Berkeley winter homeless shelter plans uncertain, but costs could be substantial

The 1231 Second St. winter shelter, housed in an old Public Works building, opened for the first time last season. The city is considering whether to use the space again. Photo: Natalie Orenstein

It would cost the city of Berkeley nearly $1.2 million to provide 268 shelter beds for people experiencing homelessness this winter, according to papers filed Tuesday in federal court.

That would still leave at least “420 people in Berkeley unsheltered on any given night,” according to the document, written by Deputy City Attorney Lynne Bourgault. The city cannot provide shelter for all of its homeless residents “without substantial additional resources that the City currently does not have.”

Earlier this month, a federal judge required the city to submit a plan by Tuesday for how it will shelter its homeless population over the winter. The order stemmed from a lawsuit filed against the city and BART by residents of a homeless camp on BART property near the “Here There” signs at the Berkeley-Oakland border.

U.S. District Court Judge William Alsup ordered the city to submit a plan “that will shelter substantially all of Berkeley’s homeless.” Alsup also ordered the attorney representing the campers who filed the suit to submit the plaintiffs’ vision for shelter, writing: “Failure to be specific may be a sign that there is no practical solution.”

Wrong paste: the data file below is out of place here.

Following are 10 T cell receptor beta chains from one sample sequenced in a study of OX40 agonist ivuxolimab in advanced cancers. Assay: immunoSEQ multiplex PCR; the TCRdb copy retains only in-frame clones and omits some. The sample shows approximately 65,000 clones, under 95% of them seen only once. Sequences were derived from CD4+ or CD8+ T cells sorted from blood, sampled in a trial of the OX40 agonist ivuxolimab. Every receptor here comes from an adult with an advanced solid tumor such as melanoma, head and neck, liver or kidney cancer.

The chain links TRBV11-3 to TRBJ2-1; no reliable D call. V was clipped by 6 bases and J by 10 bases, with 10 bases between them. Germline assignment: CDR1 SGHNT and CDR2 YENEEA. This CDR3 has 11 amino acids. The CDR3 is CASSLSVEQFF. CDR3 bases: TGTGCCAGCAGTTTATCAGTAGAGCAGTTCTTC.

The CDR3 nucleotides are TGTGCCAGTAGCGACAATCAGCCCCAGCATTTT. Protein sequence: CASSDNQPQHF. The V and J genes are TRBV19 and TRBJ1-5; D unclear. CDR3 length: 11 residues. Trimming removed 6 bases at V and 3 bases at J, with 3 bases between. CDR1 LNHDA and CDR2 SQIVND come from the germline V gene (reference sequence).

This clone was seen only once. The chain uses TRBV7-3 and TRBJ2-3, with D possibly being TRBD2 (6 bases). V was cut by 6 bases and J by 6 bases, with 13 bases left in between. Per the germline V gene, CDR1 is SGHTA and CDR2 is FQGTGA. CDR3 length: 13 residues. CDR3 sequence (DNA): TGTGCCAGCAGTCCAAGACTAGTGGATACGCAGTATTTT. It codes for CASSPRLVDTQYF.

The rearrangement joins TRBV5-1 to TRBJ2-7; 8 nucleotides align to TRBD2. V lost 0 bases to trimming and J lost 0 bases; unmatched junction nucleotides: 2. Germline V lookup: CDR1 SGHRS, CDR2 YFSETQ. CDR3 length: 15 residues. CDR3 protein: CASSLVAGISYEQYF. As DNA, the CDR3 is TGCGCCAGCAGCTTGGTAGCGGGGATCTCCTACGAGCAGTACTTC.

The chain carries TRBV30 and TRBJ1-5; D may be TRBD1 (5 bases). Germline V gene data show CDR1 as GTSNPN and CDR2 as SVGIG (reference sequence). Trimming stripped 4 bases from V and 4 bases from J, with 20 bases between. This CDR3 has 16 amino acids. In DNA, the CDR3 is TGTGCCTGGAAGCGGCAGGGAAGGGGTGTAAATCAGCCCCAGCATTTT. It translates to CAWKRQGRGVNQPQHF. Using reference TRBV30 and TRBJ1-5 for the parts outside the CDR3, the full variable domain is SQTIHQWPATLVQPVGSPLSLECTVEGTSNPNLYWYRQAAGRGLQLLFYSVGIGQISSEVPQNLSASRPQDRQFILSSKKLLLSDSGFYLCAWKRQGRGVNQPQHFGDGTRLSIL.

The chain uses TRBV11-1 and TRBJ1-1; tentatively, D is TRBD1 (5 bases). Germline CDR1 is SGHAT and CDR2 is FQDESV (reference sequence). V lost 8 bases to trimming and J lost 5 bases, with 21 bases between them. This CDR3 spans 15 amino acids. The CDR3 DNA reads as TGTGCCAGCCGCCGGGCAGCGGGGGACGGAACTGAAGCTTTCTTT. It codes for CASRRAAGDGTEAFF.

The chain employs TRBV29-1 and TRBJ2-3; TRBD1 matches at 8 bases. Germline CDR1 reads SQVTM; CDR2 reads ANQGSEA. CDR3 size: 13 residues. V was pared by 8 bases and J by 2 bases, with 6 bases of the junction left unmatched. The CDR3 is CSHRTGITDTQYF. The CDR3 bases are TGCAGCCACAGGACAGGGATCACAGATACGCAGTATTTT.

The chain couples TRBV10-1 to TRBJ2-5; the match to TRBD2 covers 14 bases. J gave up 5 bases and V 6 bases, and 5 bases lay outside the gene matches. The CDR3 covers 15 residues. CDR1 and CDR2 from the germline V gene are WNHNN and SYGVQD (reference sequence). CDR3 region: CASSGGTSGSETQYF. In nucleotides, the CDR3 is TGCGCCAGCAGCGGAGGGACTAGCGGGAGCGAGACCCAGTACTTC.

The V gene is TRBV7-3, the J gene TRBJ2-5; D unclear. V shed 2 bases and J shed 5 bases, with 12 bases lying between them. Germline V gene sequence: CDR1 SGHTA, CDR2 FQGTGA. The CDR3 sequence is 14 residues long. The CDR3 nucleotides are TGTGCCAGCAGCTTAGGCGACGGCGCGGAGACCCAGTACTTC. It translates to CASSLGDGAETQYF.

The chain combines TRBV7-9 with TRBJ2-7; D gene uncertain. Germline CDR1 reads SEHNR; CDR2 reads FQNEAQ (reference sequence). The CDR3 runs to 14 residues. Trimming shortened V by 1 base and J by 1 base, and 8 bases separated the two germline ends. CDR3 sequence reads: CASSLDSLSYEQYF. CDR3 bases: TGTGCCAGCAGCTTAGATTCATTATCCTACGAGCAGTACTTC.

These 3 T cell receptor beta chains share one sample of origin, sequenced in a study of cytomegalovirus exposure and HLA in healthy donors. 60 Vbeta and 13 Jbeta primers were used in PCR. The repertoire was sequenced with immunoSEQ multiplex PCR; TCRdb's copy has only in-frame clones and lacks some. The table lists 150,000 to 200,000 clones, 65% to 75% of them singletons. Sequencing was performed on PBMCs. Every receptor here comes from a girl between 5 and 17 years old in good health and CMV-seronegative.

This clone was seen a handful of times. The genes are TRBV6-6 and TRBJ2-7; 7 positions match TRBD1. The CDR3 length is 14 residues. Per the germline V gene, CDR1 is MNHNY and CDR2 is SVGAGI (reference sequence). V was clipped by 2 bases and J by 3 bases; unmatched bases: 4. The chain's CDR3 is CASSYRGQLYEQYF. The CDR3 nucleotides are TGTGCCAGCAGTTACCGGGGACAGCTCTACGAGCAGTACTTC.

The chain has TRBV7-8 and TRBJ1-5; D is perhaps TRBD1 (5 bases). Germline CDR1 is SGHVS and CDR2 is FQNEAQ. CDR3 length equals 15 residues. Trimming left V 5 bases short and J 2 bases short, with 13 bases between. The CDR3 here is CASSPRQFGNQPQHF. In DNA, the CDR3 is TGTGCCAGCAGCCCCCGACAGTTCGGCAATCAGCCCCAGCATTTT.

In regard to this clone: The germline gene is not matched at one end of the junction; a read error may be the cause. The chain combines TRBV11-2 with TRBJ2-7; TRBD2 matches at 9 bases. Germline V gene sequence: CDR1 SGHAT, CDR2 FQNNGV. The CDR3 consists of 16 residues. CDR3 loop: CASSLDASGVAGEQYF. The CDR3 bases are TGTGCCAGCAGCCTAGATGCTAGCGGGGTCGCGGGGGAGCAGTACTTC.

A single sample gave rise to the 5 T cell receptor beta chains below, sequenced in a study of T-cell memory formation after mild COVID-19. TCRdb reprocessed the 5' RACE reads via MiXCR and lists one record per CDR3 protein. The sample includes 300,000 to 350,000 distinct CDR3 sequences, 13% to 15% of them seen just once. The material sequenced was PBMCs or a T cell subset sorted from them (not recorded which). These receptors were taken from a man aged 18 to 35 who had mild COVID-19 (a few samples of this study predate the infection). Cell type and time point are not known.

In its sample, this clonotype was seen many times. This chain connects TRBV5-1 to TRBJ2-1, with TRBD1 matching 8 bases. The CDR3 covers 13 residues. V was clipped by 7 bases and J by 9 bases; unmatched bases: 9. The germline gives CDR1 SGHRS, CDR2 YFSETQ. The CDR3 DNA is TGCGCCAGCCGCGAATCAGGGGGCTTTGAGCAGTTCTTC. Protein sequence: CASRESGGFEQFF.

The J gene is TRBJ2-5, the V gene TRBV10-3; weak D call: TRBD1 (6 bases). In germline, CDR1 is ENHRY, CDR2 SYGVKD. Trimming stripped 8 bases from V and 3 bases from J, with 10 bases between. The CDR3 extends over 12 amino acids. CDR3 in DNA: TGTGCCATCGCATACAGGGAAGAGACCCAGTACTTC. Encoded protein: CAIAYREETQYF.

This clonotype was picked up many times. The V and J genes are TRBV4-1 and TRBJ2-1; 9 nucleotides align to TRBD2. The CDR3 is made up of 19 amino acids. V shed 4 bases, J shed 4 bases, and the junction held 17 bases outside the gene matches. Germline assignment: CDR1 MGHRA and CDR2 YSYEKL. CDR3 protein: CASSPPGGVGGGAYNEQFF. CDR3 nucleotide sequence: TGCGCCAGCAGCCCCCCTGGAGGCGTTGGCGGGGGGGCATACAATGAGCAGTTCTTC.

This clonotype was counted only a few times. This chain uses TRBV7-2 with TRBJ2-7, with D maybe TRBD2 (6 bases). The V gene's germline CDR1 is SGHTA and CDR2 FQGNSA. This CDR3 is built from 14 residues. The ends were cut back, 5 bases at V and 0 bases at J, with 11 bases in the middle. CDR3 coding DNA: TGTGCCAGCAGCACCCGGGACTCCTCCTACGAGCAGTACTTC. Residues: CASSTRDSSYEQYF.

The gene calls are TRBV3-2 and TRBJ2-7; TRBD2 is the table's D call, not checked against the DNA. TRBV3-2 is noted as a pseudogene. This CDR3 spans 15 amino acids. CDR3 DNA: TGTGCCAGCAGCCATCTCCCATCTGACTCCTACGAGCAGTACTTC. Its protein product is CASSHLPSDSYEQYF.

The city’s “practical plan” document offers Bourgault’s analysis about the possibility of sanctioned encampments in Berkeley; provides an overview of the money the city currently spends on services and shelter; and offers a frank assessment of the city’s approach to enforcement related to illegal camping and other use of public space. It also looks at what several approaches to winter shelter could be as the season changes and outdoor conditions worsen.

The city spent about $400,000 in 2016-17 on its winter shelter program at the Berkeley Emergency Storm Shelter (BESS) and at 1231 Second St. According to Bourgault, Berkeley does not have enough space to provide shelter beds for everyone sleeping on city streets, even if money was not an issue.

“The few city-owned facilities that could conceivably be prepared in time for winter — questions of funding aside — would only house an estimated 268 of the 664 people experiencing unsheltered homelessness in Berkeley on any given night,” she wrote.

The city says potential options for winter shelter beds include the traditional BESS model, run by the Dorothy Day House; a return to 1231 Second; new city-owned property at 1011 University Ave.; the as-yet-unbuilt STAIR Center on Second Street between Cedar and Virginia; and the basement of Old City Hall.

But each of those locations has limits or challenges. The BESS model only has room and funding for 65 people for up to 45 nights, or 21 people if the beds are available for the entire 140-day season.


The 1231 Second St. location is currently being used by the Public Works department. If the space is used for shelter instead, 47 beds would be available and staffing and operations would cost nearly $94,000.